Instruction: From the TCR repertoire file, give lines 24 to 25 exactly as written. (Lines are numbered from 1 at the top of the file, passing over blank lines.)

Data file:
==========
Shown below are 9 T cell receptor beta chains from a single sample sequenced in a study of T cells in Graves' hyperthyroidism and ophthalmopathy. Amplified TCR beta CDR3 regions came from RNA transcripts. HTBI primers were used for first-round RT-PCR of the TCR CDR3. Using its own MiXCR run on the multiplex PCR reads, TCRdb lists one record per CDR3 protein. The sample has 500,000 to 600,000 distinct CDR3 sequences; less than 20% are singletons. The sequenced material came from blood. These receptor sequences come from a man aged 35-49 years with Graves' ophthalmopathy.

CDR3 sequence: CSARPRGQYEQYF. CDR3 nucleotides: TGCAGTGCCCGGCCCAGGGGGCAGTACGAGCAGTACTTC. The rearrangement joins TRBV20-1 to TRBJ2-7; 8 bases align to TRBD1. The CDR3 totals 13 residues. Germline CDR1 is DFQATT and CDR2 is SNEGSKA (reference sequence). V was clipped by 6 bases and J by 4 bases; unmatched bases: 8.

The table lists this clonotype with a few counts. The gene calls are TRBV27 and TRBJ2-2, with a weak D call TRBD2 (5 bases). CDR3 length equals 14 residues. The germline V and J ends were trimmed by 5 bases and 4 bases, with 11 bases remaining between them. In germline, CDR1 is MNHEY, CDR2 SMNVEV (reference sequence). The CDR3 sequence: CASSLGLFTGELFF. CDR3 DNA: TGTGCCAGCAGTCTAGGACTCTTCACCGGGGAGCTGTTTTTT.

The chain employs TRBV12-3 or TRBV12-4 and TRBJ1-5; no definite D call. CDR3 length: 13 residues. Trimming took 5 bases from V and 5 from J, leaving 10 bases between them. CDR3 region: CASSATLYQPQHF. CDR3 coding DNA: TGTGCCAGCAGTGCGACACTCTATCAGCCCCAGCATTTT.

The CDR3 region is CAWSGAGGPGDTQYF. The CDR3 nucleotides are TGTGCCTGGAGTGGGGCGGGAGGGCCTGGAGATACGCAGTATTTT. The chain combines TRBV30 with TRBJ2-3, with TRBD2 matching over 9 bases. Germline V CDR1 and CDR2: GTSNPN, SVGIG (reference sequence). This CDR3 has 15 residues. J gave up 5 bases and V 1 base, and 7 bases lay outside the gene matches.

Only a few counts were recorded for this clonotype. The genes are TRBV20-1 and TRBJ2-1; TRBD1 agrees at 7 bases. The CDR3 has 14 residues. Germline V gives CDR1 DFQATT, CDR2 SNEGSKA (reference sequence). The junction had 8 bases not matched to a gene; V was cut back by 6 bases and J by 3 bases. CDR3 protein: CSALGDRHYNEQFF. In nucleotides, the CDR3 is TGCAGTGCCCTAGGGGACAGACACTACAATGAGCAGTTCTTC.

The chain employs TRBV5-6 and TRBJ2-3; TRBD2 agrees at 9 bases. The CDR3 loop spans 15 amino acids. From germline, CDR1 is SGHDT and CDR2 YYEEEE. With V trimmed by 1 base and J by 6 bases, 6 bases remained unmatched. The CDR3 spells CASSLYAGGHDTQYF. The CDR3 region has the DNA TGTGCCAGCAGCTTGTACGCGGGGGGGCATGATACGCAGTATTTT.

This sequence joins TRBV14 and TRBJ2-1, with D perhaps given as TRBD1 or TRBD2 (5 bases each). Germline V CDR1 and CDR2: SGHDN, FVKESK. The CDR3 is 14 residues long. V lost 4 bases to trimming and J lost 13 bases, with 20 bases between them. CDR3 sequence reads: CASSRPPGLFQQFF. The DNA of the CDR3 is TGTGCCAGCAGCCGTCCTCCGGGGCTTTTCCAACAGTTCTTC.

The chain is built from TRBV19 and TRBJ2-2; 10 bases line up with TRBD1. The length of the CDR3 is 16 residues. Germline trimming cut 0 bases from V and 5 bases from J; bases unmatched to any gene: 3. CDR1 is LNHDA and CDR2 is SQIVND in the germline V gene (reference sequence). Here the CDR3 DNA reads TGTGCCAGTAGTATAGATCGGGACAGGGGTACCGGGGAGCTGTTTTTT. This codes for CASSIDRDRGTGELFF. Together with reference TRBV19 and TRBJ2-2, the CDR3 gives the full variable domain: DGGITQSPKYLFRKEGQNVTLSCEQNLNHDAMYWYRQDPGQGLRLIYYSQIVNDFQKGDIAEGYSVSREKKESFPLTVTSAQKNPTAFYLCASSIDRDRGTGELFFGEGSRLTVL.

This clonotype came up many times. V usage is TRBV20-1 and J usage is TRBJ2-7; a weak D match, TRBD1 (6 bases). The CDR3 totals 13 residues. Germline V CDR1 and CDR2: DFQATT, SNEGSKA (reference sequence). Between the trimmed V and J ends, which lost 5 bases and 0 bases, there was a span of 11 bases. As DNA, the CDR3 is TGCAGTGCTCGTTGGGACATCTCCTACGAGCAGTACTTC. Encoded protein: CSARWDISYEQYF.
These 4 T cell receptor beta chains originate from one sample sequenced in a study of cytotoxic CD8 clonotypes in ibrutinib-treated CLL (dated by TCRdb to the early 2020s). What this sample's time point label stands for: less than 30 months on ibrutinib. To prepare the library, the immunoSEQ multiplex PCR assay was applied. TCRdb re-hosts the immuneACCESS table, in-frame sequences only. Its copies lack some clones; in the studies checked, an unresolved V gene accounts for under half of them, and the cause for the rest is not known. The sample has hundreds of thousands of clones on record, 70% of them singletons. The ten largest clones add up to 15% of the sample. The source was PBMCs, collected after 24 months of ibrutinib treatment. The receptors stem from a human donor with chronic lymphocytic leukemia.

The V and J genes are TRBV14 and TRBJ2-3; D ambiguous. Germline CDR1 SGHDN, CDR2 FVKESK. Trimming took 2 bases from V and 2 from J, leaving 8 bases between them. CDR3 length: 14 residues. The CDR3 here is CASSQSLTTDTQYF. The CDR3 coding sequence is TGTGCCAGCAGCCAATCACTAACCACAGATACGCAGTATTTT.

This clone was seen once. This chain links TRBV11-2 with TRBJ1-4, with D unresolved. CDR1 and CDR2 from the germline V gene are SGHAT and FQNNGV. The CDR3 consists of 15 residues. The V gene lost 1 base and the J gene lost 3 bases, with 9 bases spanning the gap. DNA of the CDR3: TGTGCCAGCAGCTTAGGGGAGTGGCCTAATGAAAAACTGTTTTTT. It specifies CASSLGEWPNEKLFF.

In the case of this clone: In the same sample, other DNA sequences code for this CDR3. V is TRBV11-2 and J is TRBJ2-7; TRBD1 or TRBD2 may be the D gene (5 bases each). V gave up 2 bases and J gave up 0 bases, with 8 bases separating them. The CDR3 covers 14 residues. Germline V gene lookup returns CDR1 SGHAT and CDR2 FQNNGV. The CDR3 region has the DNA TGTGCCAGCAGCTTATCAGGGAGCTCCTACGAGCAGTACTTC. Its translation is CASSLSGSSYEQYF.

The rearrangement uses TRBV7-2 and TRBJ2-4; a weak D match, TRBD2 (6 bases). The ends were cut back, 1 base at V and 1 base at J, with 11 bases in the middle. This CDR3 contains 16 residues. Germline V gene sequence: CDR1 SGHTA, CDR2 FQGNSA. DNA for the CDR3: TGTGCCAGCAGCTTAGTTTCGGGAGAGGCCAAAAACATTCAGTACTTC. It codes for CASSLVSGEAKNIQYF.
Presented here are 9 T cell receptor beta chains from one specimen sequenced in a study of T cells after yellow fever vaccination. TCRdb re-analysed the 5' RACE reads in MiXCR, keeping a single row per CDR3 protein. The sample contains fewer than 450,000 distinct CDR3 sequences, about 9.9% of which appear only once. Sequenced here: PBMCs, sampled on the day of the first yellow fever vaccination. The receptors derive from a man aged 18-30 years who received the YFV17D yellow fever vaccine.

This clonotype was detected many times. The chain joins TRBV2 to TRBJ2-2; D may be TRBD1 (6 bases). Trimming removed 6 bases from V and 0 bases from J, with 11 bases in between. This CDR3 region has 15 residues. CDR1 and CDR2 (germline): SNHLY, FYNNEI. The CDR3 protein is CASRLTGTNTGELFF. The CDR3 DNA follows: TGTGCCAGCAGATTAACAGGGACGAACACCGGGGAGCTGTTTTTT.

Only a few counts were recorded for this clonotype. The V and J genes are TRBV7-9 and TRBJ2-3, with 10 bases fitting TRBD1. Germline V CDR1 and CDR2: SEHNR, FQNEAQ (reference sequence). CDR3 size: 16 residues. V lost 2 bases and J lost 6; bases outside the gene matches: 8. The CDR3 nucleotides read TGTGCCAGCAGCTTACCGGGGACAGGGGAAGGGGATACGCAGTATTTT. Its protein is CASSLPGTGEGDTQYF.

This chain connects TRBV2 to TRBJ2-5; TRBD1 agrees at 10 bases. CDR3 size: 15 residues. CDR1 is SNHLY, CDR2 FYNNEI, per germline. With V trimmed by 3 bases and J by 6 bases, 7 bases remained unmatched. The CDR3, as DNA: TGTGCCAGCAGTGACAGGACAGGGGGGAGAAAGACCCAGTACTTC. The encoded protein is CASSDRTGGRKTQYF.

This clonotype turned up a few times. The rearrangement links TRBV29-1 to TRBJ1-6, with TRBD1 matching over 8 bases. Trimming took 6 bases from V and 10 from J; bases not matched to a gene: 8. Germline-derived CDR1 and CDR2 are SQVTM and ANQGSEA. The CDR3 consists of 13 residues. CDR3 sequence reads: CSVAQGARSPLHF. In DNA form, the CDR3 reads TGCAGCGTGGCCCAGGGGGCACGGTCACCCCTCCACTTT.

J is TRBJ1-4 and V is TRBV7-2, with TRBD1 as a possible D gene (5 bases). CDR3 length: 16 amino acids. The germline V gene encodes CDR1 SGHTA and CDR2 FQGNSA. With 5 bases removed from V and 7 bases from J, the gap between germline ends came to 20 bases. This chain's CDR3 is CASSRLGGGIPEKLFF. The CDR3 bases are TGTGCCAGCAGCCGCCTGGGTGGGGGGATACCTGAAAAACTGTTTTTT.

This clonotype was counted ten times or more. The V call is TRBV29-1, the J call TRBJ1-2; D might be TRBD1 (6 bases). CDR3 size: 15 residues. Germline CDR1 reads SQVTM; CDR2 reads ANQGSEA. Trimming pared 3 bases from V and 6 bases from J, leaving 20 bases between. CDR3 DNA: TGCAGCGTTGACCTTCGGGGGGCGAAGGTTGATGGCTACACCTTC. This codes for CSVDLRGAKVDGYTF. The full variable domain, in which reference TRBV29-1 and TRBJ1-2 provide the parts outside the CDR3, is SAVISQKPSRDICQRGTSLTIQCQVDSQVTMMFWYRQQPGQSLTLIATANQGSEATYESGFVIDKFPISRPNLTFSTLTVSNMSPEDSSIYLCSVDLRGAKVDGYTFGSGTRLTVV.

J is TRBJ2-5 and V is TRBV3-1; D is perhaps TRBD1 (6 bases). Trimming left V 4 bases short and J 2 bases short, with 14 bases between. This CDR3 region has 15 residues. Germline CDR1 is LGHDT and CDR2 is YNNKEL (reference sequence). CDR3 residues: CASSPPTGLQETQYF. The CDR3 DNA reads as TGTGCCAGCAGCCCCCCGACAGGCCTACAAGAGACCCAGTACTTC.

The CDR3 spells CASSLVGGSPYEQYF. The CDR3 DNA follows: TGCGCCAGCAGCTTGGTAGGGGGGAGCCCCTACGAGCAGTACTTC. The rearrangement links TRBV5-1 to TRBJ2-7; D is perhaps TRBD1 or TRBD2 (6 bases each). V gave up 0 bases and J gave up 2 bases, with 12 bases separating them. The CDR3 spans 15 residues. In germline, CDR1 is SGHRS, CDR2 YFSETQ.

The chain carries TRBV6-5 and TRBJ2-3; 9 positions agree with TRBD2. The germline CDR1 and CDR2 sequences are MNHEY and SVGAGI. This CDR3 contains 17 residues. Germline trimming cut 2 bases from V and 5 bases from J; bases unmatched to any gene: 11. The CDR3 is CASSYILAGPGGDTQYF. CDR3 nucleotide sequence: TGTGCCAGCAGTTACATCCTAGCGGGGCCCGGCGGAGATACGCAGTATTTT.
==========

The CDR3 spells CASSLVGGSPYEQYF. The CDR3 DNA follows: TGCGCCAGCAGCTTGGTAGGGGGGAGCCCCTACGAGCAGTACTTC. The rearrangement links TRBV5-1 to TRBJ2-7; D is perhaps TRBD1 or TRBD2 (6 bases each). V gave up 0 bases and J gave up 2 bases, with 12 bases separating them. The CDR3 spans 15 residues. In germline, CDR1 is SGHRS, CDR2 YFSETQ.

The chain carries TRBV6-5 and TRBJ2-3; 9 positions agree with TRBD2. The germline CDR1 and CDR2 sequences are MNHEY and SVGAGI. This CDR3 contains 17 residues. Germline trimming cut 2 bases from V and 5 bases from J; bases unmatched to any gene: 11. The CDR3 is CASSYILAGPGGDTQYF. CDR3 nucleotide sequence: TGTGCCAGCAGTTACATCCTAGCGGGGCCCGGCGGAGATACGCAGTATTTT.